« So the thought strikes me,” replied the deacon I will hint it to our preacher," "and I to the clergy in general.”-“Go ye into all the world and preach the gospel," &c. Col. Star.
THE late Mr. Wieniger, a Moravian Missionary who spent seyeral years in Egypt, gives the following account of an interview with a Mahomedan of distinction :
While on a visit to Benessa, Mr. Wieniger, accompanied by one or two of his fellow Missionaries, one day took a walk in a large garden on the Nile. While admiring the beauty and magnificence of the place, its proprietor, a rich Aga, attired in all the splendor of eastern costume, met them, and received them with great courtesy, inquiring who they were, and whether they were all brethren. Having received an answer to these questions, he addressed Mr. W. and asked, “Why do you wear a beard, and not your brethren ? You are certainly a priest.” Aware of the extreme danger of speaking on religious subjects with Mahomedans, Mr. W. replied, that wearing a beard was a mere matter of convenience.
This answer did not satisfy the Aga, but he continued the conversation in the following manner : “ You are a priest; do not keep me longer in suspense. I have prayed to God Almighty, to make me acquainted with a man who could tell me what I might do to be saved; and I have received an answer from God, that a man would come into my garden who would tell me what to do. I am convinced you are that man; and now tell me plainly." The Missionary replied, that he would not presume to teach a Mahomedan : but directed him to seek instruction from his own priest. “No;": rejoined the Aga, “I am firmly convinced that I, and all followers of Mahomed are not in the right way; there must be another way to salvation ; and this you must declare to me. I am well aware that we shall both be put to death if our present conversation is divulged ; but be not afraid, you have to do with an honest man who will not hurt you.” He spoke with such visible emotion as greatly affected the Missionary, who could refrain no longer, but said, “I will tell you what a Christian must do to be saved.” At these words he took Mr. W. by the hand, and led him to a fig-tree, saying, “ Come, thou man of God! Here, on this spot, where I have so often prayed to God, you shall tell me what I shall do.”
The Missionary now laid aside all reserve, and discoursed with him on the creation of the world, the fall of man, and his recovery by the redemption of Christ. The Aga listened with astonishment, and, amidst a flood of tears, exclaimed, “0) Jesus! who is seated at the right hand of God, have mercy upon me. Be my Saviour also!" After a pause, he continued: “Yes, Lord Jesus, I behold thee as wounded and crucified for my sins ; now thou art become my Saviour."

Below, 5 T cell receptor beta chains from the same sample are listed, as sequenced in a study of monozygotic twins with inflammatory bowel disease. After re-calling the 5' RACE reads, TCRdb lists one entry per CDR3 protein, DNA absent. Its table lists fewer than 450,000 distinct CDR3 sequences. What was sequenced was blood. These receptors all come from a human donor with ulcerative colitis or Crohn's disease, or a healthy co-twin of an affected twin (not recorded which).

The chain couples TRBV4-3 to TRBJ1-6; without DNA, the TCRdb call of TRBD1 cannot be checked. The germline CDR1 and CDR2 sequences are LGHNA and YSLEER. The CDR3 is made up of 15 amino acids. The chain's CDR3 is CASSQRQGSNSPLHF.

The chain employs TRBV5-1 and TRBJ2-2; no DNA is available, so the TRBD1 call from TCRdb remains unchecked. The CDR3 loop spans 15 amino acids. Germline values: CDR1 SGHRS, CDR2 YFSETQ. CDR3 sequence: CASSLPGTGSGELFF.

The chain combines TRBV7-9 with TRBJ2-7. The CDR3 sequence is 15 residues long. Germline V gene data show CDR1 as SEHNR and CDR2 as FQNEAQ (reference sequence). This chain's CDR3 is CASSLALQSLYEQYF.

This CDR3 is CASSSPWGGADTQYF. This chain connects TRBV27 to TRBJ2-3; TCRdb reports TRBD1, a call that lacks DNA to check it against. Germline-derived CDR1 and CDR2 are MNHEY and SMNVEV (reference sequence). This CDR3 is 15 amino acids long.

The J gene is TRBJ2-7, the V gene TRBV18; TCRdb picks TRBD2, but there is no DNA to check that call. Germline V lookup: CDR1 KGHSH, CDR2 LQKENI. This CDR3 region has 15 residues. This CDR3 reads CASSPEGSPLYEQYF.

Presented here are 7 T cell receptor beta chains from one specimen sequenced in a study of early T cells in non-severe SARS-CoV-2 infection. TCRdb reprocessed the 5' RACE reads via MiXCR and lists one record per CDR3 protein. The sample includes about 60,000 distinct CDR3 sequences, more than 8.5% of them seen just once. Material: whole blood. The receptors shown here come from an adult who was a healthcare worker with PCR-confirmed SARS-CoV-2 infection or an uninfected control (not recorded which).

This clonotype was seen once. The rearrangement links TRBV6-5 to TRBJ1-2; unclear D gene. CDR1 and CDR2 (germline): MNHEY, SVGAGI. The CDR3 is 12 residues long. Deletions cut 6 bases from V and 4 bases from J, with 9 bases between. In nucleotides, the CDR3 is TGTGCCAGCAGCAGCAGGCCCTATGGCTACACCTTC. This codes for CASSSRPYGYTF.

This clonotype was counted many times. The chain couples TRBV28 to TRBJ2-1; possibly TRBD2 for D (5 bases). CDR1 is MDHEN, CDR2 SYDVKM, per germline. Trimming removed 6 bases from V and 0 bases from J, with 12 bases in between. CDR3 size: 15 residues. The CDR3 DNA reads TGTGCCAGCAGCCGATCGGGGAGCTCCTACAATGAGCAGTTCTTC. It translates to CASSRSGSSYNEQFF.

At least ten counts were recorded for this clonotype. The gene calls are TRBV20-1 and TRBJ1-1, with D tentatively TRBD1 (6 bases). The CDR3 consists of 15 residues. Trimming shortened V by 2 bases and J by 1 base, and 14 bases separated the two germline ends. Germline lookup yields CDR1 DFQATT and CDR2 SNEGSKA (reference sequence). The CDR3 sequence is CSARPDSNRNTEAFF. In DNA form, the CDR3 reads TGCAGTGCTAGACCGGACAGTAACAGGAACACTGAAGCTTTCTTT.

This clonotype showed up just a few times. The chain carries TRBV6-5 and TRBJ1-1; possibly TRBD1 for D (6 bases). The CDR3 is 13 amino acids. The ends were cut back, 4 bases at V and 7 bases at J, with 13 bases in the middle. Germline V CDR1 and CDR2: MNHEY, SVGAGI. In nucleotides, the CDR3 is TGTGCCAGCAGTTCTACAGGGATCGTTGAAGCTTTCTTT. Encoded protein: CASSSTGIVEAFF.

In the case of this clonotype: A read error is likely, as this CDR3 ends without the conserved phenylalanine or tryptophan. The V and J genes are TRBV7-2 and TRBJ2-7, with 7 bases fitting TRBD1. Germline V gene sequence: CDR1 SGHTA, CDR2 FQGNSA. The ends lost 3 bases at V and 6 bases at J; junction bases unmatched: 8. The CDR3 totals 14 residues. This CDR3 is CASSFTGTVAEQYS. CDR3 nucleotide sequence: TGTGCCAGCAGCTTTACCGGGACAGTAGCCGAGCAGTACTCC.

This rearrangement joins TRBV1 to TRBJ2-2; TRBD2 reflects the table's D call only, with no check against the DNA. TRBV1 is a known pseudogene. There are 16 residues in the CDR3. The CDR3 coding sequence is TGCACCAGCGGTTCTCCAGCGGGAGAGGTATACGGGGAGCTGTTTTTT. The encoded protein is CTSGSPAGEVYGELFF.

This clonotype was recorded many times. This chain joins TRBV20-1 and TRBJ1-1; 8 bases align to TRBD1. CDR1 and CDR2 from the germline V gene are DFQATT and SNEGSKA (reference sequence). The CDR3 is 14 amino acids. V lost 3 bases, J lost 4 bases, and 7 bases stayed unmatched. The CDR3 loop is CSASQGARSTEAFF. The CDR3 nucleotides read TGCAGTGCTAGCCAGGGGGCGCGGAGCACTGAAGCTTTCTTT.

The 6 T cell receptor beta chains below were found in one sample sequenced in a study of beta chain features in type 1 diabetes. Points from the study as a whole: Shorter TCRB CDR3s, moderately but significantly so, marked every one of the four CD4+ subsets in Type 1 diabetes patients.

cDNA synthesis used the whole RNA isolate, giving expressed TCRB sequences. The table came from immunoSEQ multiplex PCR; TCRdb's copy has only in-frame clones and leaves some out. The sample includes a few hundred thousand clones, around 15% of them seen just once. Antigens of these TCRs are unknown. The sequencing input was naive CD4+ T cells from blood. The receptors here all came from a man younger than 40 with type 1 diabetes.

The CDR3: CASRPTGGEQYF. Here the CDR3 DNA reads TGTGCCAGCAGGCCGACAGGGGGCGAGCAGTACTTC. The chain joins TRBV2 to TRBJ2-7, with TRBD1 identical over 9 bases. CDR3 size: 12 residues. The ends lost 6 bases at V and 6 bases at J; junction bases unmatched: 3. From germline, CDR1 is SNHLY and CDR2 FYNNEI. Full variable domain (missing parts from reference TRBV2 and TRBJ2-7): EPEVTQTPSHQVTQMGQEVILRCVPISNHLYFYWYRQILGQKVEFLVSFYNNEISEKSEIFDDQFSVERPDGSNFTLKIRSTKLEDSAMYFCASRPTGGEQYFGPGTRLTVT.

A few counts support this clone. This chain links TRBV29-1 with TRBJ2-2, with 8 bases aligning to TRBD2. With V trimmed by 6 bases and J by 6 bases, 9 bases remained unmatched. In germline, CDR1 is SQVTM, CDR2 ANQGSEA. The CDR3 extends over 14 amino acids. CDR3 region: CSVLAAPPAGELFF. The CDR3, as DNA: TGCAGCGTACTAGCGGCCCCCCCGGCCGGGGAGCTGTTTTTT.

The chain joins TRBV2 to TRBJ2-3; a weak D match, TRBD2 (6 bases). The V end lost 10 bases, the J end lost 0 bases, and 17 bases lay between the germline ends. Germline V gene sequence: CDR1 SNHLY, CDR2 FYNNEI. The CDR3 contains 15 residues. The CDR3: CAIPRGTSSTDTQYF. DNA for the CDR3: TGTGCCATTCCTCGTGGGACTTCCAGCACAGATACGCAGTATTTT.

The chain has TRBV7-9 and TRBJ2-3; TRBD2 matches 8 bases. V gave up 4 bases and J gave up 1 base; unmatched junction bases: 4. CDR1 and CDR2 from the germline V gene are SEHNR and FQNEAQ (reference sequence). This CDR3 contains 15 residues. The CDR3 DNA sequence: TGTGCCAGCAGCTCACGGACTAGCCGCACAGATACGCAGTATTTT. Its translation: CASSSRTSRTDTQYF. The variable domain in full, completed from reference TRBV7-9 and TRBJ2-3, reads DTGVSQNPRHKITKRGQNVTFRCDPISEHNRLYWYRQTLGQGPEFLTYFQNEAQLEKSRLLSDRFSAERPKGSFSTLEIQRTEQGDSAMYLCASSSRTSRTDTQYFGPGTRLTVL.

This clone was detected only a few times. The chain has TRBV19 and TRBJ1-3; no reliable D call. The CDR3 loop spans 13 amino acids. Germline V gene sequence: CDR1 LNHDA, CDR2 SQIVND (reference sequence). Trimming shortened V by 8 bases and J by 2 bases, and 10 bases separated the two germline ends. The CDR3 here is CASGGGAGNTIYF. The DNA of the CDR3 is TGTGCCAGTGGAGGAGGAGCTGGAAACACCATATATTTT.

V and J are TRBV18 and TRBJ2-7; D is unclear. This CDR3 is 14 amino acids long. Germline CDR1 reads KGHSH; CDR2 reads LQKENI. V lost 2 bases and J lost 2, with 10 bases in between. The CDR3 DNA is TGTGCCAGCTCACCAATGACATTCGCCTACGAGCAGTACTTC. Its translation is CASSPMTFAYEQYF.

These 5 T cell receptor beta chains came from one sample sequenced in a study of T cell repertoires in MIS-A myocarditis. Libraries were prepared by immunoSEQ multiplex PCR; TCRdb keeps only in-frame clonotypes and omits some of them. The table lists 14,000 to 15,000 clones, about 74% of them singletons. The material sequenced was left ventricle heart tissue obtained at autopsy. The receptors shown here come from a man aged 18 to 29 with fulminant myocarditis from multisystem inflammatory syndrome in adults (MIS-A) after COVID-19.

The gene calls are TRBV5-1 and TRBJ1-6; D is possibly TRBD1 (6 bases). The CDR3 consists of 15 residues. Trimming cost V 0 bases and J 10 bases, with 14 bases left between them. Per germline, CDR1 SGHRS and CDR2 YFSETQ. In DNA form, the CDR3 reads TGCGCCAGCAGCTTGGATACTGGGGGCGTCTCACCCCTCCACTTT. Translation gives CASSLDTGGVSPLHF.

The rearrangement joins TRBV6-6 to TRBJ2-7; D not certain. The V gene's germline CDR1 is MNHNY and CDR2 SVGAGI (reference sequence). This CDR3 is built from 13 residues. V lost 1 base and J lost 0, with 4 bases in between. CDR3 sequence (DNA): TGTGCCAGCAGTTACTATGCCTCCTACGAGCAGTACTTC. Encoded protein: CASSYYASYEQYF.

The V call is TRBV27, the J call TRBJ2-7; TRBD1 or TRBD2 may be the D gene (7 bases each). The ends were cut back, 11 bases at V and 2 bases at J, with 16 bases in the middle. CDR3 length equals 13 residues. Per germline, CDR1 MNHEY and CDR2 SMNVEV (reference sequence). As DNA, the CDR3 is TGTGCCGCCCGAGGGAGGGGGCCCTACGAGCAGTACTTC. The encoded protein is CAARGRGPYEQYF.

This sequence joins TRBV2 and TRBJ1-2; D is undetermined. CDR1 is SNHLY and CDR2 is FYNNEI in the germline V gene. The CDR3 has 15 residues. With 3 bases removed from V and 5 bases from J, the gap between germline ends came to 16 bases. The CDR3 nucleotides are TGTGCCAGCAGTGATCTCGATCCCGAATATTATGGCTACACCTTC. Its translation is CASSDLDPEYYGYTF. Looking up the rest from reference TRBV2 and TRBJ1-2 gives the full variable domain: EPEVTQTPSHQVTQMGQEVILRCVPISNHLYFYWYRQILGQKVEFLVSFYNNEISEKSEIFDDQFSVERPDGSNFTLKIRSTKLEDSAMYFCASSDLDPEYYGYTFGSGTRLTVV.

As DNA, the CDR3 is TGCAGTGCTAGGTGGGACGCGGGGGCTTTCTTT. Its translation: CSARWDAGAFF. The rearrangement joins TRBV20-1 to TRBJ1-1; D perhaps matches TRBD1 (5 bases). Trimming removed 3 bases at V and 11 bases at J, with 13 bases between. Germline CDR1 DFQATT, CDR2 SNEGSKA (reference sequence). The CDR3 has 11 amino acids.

Mr. W. and his brethren retired, silently admiring the ways of Divine Wisdom, and earnestly supplicating mercy for this Mahomedan, whose eyes seemed in a great measure opened, to see his danger as a sinner, and his need of a Saviour.
Before the break of day next morning this Aga stood at the door of the Missionaries' dwelling, attended by a numerous retinue. This greatly alarmed Mr. W. who hastened out of the house, and thus accosted him: “Why do you bring so many people with you ?” He answered: “ These people are my Mamelucs; they know nothing of our conversation, and have orders to wait in the street till I return. I could not endure to be without you and your brethren's company; and have not slept the whole night for joy."
While the Missionaries continued in the country, this Aga approved himself their sincere friend, and as far as they could judge, remained faithful to the light he had received ; though he did not make a public profession of Christianity.
ISLE. London Evang. Magazine.
Philadelphia, August 20. A company of German emigrants, eighty-four in number, passed through this city on Saturday morning, on their way to Ohio. We are informed that they profess the Jewish faith, but what is most remarkable is, they all make up one family, consisting of grandfathers, grandmothers, sons, daughters, sons-in-law, daughters-in-law, grand children, &c. all connected. They appear to be rich for settlers, having brought with them from Germany, waggons, harness, and various kinds of goods, wares and merchandise, sufficient to fill ten baggage waggons. In two of the waggons, it must however be observed, they found room to deposit the children. The meni and women trudged on foot. The long beards, broad brimmed hats, small-clothes and short coats of the former, with the drugget bed gowns, and red under dress of the latter, gave the whole group a singularity of aspect, such as was well calculated to arrest the ‘attention of the passing traveller. [Union.
ORDINATION OF MISSIONARIES.
THE Board of Commissioners for Foreign Missions, will hold their annual meeting at New Haven, on Thursday the 12th of September, the day after Commencement, in Yale College. Dr. Proudfit of Salem, is appointed to preach before the Board. The Rev. President Moore of Amherst, Mass. is appointed his substitute.Besides the ordinary business of the Board, Messrs. William Goodell, William Richards and Artemas Bishop, are to be ordained as Ministers of the Gospel, with a view to their being sent as Missionaries among the heathen. Mr. G. is assigned to the Palestine Mission Messrs. Bishop, and Richards, to the Sandwich Islands. Public exercises to commence at 10 o'clock, A. M. Dr. Miller, of Princeton, is appointed to preach the Ordination Sermon.
ORDAINED at Southold, (Long Island,) on the 15th instant, Mr. John Hallet, to the office of Pastor of the Baptist Church in that place. The Sermon was preached by Elder Frederick Wightman, Middletown, Conn. The Ordaining Prayer by Elder Enoch Green, Berlin, Conn. Elder Samuel Miller of Meriden, Conn. gave the Charge. Elder Wightman gave the right hand of Fellowship, and Mr. Enoch Green, Jr. of Middletown, made the concluding Prayer.
ANSWERS TO CORRESPONDENTS.
Adenoos answer to one of our correspondents has been received. But as the whole original communication had not appeared before Adenoos sent in his reply, we think proper to suspend its publication.
Most freely do we invite a discussion of this subject.
We regret that some picces in this number are so lengthy as to exclude that variety which our pages will usually present.